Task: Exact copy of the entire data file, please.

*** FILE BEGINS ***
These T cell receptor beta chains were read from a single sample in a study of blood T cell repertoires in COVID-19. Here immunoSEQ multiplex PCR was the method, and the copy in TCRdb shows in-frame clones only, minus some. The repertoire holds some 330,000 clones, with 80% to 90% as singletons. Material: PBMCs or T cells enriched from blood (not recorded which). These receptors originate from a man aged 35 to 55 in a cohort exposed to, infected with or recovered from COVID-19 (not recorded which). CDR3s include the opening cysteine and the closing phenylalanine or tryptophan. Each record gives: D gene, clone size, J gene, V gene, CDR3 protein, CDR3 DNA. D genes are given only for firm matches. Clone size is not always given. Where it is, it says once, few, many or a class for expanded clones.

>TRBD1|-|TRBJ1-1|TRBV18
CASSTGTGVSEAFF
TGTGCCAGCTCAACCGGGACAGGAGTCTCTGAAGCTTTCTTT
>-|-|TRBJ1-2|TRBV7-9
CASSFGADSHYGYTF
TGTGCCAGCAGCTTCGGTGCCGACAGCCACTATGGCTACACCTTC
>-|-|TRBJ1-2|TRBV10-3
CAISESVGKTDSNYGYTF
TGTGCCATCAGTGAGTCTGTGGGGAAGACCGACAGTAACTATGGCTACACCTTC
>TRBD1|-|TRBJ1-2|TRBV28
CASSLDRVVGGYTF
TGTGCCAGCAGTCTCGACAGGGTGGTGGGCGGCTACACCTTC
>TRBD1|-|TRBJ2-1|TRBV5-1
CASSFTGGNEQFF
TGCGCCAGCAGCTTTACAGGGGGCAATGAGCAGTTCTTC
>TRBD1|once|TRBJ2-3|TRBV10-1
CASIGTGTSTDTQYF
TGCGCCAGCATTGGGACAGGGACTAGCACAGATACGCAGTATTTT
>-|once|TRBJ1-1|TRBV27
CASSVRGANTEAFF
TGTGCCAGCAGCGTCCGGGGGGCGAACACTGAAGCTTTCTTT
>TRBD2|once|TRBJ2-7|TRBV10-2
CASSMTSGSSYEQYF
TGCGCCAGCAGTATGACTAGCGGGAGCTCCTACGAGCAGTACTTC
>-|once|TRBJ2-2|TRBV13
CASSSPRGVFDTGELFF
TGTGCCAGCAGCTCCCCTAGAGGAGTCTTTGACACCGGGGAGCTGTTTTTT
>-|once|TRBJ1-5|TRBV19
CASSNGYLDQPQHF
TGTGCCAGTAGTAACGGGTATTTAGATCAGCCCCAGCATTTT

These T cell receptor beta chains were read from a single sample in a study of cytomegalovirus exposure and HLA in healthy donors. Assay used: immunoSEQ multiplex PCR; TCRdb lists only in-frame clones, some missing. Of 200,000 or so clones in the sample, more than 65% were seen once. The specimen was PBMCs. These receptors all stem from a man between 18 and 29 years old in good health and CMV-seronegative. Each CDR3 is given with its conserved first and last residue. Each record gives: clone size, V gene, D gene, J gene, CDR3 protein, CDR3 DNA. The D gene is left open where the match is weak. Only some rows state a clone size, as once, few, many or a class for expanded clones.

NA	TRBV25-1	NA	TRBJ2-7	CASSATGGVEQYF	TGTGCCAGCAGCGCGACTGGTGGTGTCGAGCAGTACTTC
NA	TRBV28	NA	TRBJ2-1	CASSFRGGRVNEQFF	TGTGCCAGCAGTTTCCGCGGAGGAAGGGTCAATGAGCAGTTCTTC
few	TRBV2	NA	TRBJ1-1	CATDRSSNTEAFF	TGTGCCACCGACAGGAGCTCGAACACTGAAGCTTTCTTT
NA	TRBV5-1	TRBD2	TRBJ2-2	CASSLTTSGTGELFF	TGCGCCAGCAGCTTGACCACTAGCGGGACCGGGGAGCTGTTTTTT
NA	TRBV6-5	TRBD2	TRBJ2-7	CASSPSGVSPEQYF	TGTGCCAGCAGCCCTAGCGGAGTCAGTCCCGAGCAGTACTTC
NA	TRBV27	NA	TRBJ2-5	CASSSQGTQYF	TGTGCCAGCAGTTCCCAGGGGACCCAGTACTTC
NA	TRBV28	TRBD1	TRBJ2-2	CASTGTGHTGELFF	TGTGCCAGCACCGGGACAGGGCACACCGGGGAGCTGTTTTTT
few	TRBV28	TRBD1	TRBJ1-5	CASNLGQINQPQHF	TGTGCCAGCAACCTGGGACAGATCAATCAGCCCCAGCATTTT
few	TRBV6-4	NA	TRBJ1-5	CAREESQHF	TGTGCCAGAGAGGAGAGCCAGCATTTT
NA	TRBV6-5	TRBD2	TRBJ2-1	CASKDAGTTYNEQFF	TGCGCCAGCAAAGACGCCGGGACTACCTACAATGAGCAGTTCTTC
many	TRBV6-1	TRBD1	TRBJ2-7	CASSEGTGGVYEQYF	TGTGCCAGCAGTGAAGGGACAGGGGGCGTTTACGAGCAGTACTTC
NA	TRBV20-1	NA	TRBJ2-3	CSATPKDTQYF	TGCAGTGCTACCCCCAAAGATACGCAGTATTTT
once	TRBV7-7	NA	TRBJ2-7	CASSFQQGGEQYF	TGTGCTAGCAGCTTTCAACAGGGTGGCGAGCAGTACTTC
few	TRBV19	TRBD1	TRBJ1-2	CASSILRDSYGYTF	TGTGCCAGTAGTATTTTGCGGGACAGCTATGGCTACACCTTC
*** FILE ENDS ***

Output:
These T cell receptor beta chains were read from a single sample in a study of blood T cell repertoires in COVID-19. Here immunoSEQ multiplex PCR was the method, and the copy in TCRdb shows in-frame clones only, minus some. The repertoire holds some 330,000 clones, with 80% to 90% as singletons. Material: PBMCs or T cells enriched from blood (not recorded which). These receptors originate from a man aged 35 to 55 in a cohort exposed to, infected with or recovered from COVID-19 (not recorded which). CDR3s include the opening cysteine and the closing phenylalanine or tryptophan. Each record gives: D gene, clone size, J gene, V gene, CDR3 protein, CDR3 DNA. D genes are given only for firm matches. Clone size is not always given. Where it is, it says once, few, many or a class for expanded clones.

>TRBD1|-|TRBJ1-1|TRBV18
CASSTGTGVSEAFF
TGTGCCAGCTCAACCGGGACAGGAGTCTCTGAAGCTTTCTTT
>-|-|TRBJ1-2|TRBV7-9
CASSFGADSHYGYTF
TGTGCCAGCAGCTTCGGTGCCGACAGCCACTATGGCTACACCTTC
>-|-|TRBJ1-2|TRBV10-3
CAISESVGKTDSNYGYTF
TGTGCCATCAGTGAGTCTGTGGGGAAGACCGACAGTAACTATGGCTACACCTTC
>TRBD1|-|TRBJ1-2|TRBV28
CASSLDRVVGGYTF
TGTGCCAGCAGTCTCGACAGGGTGGTGGGCGGCTACACCTTC
>TRBD1|-|TRBJ2-1|TRBV5-1
CASSFTGGNEQFF
TGCGCCAGCAGCTTTACAGGGGGCAATGAGCAGTTCTTC
>TRBD1|once|TRBJ2-3|TRBV10-1
CASIGTGTSTDTQYF
TGCGCCAGCATTGGGACAGGGACTAGCACAGATACGCAGTATTTT
>-|once|TRBJ1-1|TRBV27
CASSVRGANTEAFF
TGTGCCAGCAGCGTCCGGGGGGCGAACACTGAAGCTTTCTTT
>TRBD2|once|TRBJ2-7|TRBV10-2
CASSMTSGSSYEQYF
TGCGCCAGCAGTATGACTAGCGGGAGCTCCTACGAGCAGTACTTC
>-|once|TRBJ2-2|TRBV13
CASSSPRGVFDTGELFF
TGTGCCAGCAGCTCCCCTAGAGGAGTCTTTGACACCGGGGAGCTGTTTTTT
>-|once|TRBJ1-5|TRBV19
CASSNGYLDQPQHF
TGTGCCAGTAGTAACGGGTATTTAGATCAGCCCCAGCATTTT

These T cell receptor beta chains were read from a single sample in a study of cytomegalovirus exposure and HLA in healthy donors. Assay used: immunoSEQ multiplex PCR; TCRdb lists only in-frame clones, some missing. Of 200,000 or so clones in the sample, more than 65% were seen once. The specimen was PBMCs. These receptors all stem from a man between 18 and 29 years old in good health and CMV-seronegative. Each CDR3 is given with its conserved first and last residue. Each record gives: clone size, V gene, D gene, J gene, CDR3 protein, CDR3 DNA. The D gene is left open where the match is weak. Only some rows state a clone size, as once, few, many or a class for expanded clones.

NA	TRBV25-1	NA	TRBJ2-7	CASSATGGVEQYF	TGTGCCAGCAGCGCGACTGGTGGTGTCGAGCAGTACTTC
NA	TRBV28	NA	TRBJ2-1	CASSFRGGRVNEQFF	TGTGCCAGCAGTTTCCGCGGAGGAAGGGTCAATGAGCAGTTCTTC
few	TRBV2	NA	TRBJ1-1	CATDRSSNTEAFF	TGTGCCACCGACAGGAGCTCGAACACTGAAGCTTTCTTT
NA	TRBV5-1	TRBD2	TRBJ2-2	CASSLTTSGTGELFF	TGCGCCAGCAGCTTGACCACTAGCGGGACCGGGGAGCTGTTTTTT
NA	TRBV6-5	TRBD2	TRBJ2-7	CASSPSGVSPEQYF	TGTGCCAGCAGCCCTAGCGGAGTCAGTCCCGAGCAGTACTTC
NA	TRBV27	NA	TRBJ2-5	CASSSQGTQYF	TGTGCCAGCAGTTCCCAGGGGACCCAGTACTTC
NA	TRBV28	TRBD1	TRBJ2-2	CASTGTGHTGELFF	TGTGCCAGCACCGGGACAGGGCACACCGGGGAGCTGTTTTTT
few	TRBV28	TRBD1	TRBJ1-5	CASNLGQINQPQHF	TGTGCCAGCAACCTGGGACAGATCAATCAGCCCCAGCATTTT
few	TRBV6-4	NA	TRBJ1-5	CAREESQHF	TGTGCCAGAGAGGAGAGCCAGCATTTT
NA	TRBV6-5	TRBD2	TRBJ2-1	CASKDAGTTYNEQFF	TGCGCCAGCAAAGACGCCGGGACTACCTACAATGAGCAGTTCTTC
many	TRBV6-1	TRBD1	TRBJ2-7	CASSEGTGGVYEQYF	TGTGCCAGCAGTGAAGGGACAGGGGGCGTTTACGAGCAGTACTTC
NA	TRBV20-1	NA	TRBJ2-3	CSATPKDTQYF	TGCAGTGCTACCCCCAAAGATACGCAGTATTTT
once	TRBV7-7	NA	TRBJ2-7	CASSFQQGGEQYF	TGTGCTAGCAGCTTTCAACAGGGTGGCGAGCAGTACTTC
few	TRBV19	TRBD1	TRBJ1-2	CASSILRDSYGYTF	TGTGCCAGTAGTATTTTGCGGGACAGCTATGGCTACACCTTC